As part of the technological arms race in the financial services sector, banks and other financial institutions are increasingly embracing hackathons as a way to innovate consumer products and banking tools. These types of events can help spur innovation, engage potential employees, and produce valuable digital assets for the hosting firm. However, at the same time, companies should be cautious about the intellectual property issues at stake.
A "hackathon" is a software coding competition that happens over a short period – usually a day or two – where participants compete to come up with innovative new programs or applications. Sometimes employers, traditionally technology companies, hold internal hackathons to encourage employees to develop new tech for the firm's business lines. Hackathons can also be open to anyone.
Earlier this month, Scotiabank held its first-ever hackathon: "Scotiabank Hack IT," joining a global trend of financial institutions sponsoring and hosting tournament-style development challenges to innovate and recruit tech talent. It was open to 100 participants and the challenge was to "find innovative solutions for managing debt."
Other recent hackathons presented by financial institutions in the past year include RBC's Digital Challenge (which focused on the future of mobile banking) First National Banks' Code One, and ING's 24H-CodeIT. MasterCard has put on regional "Masters of Code" competitions all over the world whose winners were flown to Silicon Valley for a grand finale round.
Cash prizes are usually awarded to the developers of the top creations. As an added incentive, the company sponsoring the hackathon may offer to buy or license the developments created by the winners of the hackathon (the "Hackathon Developments"). One recent tech blog suggests that very skilled developers can live off their hackathon earnings as "pro hackers."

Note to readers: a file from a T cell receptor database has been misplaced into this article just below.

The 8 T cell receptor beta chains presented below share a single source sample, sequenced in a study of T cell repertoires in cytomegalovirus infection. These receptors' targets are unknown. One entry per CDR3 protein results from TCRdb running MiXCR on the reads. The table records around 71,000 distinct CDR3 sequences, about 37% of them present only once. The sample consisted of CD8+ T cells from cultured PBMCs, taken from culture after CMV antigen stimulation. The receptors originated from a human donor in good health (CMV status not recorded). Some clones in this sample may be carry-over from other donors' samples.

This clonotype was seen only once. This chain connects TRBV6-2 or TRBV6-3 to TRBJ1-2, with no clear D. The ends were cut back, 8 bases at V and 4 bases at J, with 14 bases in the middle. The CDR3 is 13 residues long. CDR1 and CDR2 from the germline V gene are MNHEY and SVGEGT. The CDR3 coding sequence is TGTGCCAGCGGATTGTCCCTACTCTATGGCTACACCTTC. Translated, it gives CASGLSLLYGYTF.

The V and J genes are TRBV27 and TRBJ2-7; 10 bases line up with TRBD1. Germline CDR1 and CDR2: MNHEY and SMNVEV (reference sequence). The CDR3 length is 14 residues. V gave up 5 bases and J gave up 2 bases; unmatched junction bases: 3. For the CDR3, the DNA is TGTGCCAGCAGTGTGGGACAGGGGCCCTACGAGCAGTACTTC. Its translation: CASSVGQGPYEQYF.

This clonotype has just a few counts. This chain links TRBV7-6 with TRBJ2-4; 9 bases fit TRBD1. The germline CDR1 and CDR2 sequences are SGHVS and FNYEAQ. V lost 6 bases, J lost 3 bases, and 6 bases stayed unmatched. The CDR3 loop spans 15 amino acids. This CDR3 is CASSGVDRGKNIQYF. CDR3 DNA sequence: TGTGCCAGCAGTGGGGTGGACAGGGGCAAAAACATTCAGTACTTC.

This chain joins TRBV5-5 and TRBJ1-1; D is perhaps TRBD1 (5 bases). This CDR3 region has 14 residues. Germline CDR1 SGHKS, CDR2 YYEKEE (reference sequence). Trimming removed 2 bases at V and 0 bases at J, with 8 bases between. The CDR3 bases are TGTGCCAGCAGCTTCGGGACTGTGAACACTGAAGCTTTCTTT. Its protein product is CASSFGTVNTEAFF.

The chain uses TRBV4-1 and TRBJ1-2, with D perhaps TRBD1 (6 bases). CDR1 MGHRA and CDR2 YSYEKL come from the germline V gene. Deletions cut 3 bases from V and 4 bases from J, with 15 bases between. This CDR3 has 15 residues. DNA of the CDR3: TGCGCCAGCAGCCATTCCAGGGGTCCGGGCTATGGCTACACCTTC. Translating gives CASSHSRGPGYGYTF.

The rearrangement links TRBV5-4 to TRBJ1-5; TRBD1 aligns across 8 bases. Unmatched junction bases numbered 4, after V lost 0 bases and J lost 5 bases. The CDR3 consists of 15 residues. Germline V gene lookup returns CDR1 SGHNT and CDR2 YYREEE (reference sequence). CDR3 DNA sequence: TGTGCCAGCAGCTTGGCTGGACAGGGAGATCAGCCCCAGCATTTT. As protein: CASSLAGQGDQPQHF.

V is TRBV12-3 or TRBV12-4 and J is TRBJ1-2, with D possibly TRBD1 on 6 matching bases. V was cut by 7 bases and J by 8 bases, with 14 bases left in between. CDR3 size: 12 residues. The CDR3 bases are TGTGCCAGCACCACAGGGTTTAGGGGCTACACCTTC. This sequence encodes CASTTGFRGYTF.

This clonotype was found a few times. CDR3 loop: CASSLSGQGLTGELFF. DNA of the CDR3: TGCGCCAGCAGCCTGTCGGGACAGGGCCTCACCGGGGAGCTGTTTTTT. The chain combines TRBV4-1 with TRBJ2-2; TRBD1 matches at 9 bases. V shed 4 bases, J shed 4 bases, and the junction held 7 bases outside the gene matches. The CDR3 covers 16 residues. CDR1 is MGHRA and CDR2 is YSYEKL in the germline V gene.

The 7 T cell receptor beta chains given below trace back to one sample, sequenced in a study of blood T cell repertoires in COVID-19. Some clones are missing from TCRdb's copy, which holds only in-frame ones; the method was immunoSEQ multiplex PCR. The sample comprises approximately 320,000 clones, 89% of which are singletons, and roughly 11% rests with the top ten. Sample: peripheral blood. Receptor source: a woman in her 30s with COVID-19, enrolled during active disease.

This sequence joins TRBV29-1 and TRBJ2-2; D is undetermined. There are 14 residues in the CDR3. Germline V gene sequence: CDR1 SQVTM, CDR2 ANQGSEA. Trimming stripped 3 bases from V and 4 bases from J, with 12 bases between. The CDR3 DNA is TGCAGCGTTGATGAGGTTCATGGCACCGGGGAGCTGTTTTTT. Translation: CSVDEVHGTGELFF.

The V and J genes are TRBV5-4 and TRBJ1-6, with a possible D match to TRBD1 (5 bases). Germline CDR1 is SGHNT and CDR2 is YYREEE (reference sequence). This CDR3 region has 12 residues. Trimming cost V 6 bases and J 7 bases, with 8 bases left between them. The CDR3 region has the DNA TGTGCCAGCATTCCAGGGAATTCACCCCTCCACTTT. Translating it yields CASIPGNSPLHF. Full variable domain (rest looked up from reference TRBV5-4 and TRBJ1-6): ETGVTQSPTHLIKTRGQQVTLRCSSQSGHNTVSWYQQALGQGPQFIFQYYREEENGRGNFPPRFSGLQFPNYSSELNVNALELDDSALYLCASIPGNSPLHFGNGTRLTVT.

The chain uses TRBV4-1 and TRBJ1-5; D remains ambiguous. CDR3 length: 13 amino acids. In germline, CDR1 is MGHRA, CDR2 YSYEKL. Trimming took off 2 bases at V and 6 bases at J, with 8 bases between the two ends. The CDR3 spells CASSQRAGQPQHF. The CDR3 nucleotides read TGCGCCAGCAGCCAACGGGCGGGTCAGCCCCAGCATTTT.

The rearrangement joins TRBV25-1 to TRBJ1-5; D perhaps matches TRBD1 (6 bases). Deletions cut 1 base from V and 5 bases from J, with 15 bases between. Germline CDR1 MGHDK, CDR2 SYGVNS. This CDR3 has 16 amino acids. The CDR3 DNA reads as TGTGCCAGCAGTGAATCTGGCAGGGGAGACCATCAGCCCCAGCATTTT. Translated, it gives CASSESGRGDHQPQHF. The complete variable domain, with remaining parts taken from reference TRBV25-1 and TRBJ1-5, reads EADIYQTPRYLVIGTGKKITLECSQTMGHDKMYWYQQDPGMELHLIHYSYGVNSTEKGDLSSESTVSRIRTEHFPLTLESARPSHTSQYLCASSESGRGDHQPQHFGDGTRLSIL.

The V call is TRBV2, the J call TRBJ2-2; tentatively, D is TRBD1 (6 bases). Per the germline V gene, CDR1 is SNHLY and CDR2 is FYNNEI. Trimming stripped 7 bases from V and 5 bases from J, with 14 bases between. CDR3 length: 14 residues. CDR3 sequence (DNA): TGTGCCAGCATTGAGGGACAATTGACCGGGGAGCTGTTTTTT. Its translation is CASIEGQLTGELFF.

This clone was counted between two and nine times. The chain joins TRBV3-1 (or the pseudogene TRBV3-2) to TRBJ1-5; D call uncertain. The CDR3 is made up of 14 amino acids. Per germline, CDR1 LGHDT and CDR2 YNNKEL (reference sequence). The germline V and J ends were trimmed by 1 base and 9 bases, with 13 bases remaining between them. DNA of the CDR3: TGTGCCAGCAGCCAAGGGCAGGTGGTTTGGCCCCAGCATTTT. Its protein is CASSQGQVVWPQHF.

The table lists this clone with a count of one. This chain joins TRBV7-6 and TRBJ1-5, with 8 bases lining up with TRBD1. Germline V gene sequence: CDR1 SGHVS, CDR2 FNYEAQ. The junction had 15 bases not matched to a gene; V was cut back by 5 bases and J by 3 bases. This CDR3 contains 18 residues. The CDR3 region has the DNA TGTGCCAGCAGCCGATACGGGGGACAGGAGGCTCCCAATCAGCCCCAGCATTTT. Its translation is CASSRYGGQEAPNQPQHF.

In addition to cash prizes for the top three teams, Scotiabank offered the top developers job interviews at its Scotiabank Digital Factory, the bank's innovation hub set to open this year.
Hosting hackathons can provide opportunities for organizations to source new technology, recruit talent and promote their brands. Companies considering a hackathon should determine up-front what their goals are, including in particular how they wish to structure ownership and licensing rights for the Hackathon Developments (especially if they are seeking to use or monetize them) and communicate them to the participants.
Moreover, companies who support hackathons need to be cognizant of the intellectual property landmines that they may encounter if they do not conduct adequate due diligence before adopting or using the Hackathon Developments or do not have appropriate agreements in place with participants who developed the Hackathon Developments.
Generally hackathon organizers require participants to agree to the official participant rules. At a minimum, firms organizing hackathons should think through the structure of ownership of rights in the Hackathon Developments. In addition, firms need to protect themselves from participants that misuse or misappropriate third-party code into their Hackathon Developments (even inadvertently) and third parties who may have rights that could affect the company's freedom to commercialize the Hackathon Developments.
Ownership of Hackathon Developments
It is important to set out who will be the owner of any work product created during a hackathon. Copyright law is the primary source of protection for software programs.1 Copyright protection exists as soon as a work becomes fixed in a permanent form and registration is not necessary to obtain such protection. Under Canadian copyright law, the author of a work is generally the owner. However, if the work is created "in the course of employment" (i.e. by an employee), absent an agreement to the contrary, the employer will be the owner of the copyright in such work.2
However, if the competition is held outside of normal work hours or the participant's development of software is outside the role for which he or she was hired, the work might not be considered to be made "in the course of employment." Thus, the author would be the owner of the copyright in the work, rather than the employer. For open hackathons not reserved to employee participants, unless the participants have agreed upon otherwise, the individual or team that creates any work would be the owner of the copyright.